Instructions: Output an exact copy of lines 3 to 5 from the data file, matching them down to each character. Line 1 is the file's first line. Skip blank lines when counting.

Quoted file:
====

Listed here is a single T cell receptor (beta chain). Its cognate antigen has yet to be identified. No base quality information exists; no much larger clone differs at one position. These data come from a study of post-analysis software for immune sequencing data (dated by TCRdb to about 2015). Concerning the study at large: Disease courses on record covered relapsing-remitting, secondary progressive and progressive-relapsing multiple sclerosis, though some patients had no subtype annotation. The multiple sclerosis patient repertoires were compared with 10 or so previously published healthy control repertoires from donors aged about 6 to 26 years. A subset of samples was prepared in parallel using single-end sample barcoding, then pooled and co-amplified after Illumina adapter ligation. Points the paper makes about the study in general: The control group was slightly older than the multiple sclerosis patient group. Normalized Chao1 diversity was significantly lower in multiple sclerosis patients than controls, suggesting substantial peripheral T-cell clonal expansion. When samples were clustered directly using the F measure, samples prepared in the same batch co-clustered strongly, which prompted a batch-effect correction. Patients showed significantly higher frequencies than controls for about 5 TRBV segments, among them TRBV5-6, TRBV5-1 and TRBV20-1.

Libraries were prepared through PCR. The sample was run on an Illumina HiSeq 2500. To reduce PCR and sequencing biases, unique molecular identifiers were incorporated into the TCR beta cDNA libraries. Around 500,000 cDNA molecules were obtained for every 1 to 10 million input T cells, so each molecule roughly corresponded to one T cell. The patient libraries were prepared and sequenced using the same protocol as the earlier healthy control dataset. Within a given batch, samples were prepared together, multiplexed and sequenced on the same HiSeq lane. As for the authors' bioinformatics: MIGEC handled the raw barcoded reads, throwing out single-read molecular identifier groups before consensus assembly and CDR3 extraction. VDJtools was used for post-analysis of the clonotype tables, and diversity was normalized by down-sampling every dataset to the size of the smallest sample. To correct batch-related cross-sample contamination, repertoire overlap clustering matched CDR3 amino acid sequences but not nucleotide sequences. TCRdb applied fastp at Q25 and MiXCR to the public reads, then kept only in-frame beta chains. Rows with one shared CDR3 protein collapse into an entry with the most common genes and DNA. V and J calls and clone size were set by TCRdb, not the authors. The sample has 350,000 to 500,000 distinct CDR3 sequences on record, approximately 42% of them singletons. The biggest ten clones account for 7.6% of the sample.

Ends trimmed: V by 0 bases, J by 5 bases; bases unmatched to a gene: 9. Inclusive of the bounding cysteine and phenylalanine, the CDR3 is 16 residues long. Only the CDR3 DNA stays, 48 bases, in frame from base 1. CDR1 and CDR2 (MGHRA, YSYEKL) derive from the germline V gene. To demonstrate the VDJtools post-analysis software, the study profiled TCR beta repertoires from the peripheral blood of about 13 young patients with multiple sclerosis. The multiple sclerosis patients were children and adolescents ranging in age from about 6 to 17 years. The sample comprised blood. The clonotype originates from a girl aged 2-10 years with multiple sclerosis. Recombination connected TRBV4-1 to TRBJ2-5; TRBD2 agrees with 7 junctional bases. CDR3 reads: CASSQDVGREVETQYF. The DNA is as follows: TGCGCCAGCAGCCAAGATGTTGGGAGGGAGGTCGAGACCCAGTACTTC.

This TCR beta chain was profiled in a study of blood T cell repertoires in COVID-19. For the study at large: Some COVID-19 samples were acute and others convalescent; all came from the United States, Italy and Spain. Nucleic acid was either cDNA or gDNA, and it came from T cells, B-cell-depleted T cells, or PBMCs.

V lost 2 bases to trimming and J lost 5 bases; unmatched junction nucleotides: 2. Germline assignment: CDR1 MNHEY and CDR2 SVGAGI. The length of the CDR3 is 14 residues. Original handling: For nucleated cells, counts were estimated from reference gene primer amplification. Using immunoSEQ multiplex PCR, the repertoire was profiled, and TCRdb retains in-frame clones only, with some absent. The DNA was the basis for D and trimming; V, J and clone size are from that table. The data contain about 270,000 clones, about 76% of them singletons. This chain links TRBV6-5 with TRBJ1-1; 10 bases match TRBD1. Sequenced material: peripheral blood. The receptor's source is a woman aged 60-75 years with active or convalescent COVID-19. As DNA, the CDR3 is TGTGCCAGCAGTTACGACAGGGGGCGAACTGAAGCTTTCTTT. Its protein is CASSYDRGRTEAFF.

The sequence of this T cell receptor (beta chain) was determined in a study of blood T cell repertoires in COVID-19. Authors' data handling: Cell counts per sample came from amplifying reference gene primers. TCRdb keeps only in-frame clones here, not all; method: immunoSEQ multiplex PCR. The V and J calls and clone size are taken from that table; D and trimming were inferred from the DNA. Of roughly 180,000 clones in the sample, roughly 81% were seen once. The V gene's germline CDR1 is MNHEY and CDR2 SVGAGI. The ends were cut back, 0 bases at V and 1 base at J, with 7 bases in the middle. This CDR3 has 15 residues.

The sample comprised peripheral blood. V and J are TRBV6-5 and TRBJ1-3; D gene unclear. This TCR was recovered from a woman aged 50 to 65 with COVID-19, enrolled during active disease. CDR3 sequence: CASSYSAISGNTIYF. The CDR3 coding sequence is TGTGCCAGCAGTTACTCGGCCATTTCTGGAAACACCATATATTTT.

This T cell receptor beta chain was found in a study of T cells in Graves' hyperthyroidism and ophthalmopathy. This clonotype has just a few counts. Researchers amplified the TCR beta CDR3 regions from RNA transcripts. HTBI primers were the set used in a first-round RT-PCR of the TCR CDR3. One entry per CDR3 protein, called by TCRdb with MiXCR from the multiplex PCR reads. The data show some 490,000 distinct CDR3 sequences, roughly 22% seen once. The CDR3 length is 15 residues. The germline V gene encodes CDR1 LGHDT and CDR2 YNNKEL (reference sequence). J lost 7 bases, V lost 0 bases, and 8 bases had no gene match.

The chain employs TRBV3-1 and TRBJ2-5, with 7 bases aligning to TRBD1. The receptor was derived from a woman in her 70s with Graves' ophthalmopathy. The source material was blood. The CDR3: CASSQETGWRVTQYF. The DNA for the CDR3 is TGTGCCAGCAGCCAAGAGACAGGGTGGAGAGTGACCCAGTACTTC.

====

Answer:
Ends trimmed: V by 0 bases, J by 5 bases; bases unmatched to a gene: 9. Inclusive of the bounding cysteine and phenylalanine, the CDR3 is 16 residues long. Only the CDR3 DNA stays, 48 bases, in frame from base 1. CDR1 and CDR2 (MGHRA, YSYEKL) derive from the germline V gene. To demonstrate the VDJtools post-analysis software, the study profiled TCR beta repertoires from the peripheral blood of about 13 young patients with multiple sclerosis. The multiple sclerosis patients were children and adolescents ranging in age from about 6 to 17 years. The sample comprised blood. The clonotype originates from a girl aged 2-10 years with multiple sclerosis. Recombination connected TRBV4-1 to TRBJ2-5; TRBD2 agrees with 7 junctional bases. CDR3 reads: CASSQDVGREVETQYF. The DNA is as follows: TGCGCCAGCAGCCAAGATGTTGGGAGGGAGGTCGAGACCCAGTACTTC.

This TCR beta chain was profiled in a study of blood T cell repertoires in COVID-19. For the study at large: Some COVID-19 samples were acute and others convalescent; all came from the United States, Italy and Spain. Nucleic acid was either cDNA or gDNA, and it came from T cells, B-cell-depleted T cells, or PBMCs.

V lost 2 bases to trimming and J lost 5 bases; unmatched junction nucleotides: 2. Germline assignment: CDR1 MNHEY and CDR2 SVGAGI. The length of the CDR3 is 14 residues. Original handling: For nucleated cells, counts were estimated from reference gene primer amplification. Using immunoSEQ multiplex PCR, the repertoire was profiled, and TCRdb retains in-frame clones only, with some absent. The DNA was the basis for D and trimming; V, J and clone size are from that table. The data contain about 270,000 clones, about 76% of them singletons. This chain links TRBV6-5 with TRBJ1-1; 10 bases match TRBD1. Sequenced material: peripheral blood. The receptor's source is a woman aged 60-75 years with active or convalescent COVID-19. As DNA, the CDR3 is TGTGCCAGCAGTTACGACAGGGGGCGAACTGAAGCTTTCTTT. Its protein is CASSYDRGRTEAFF.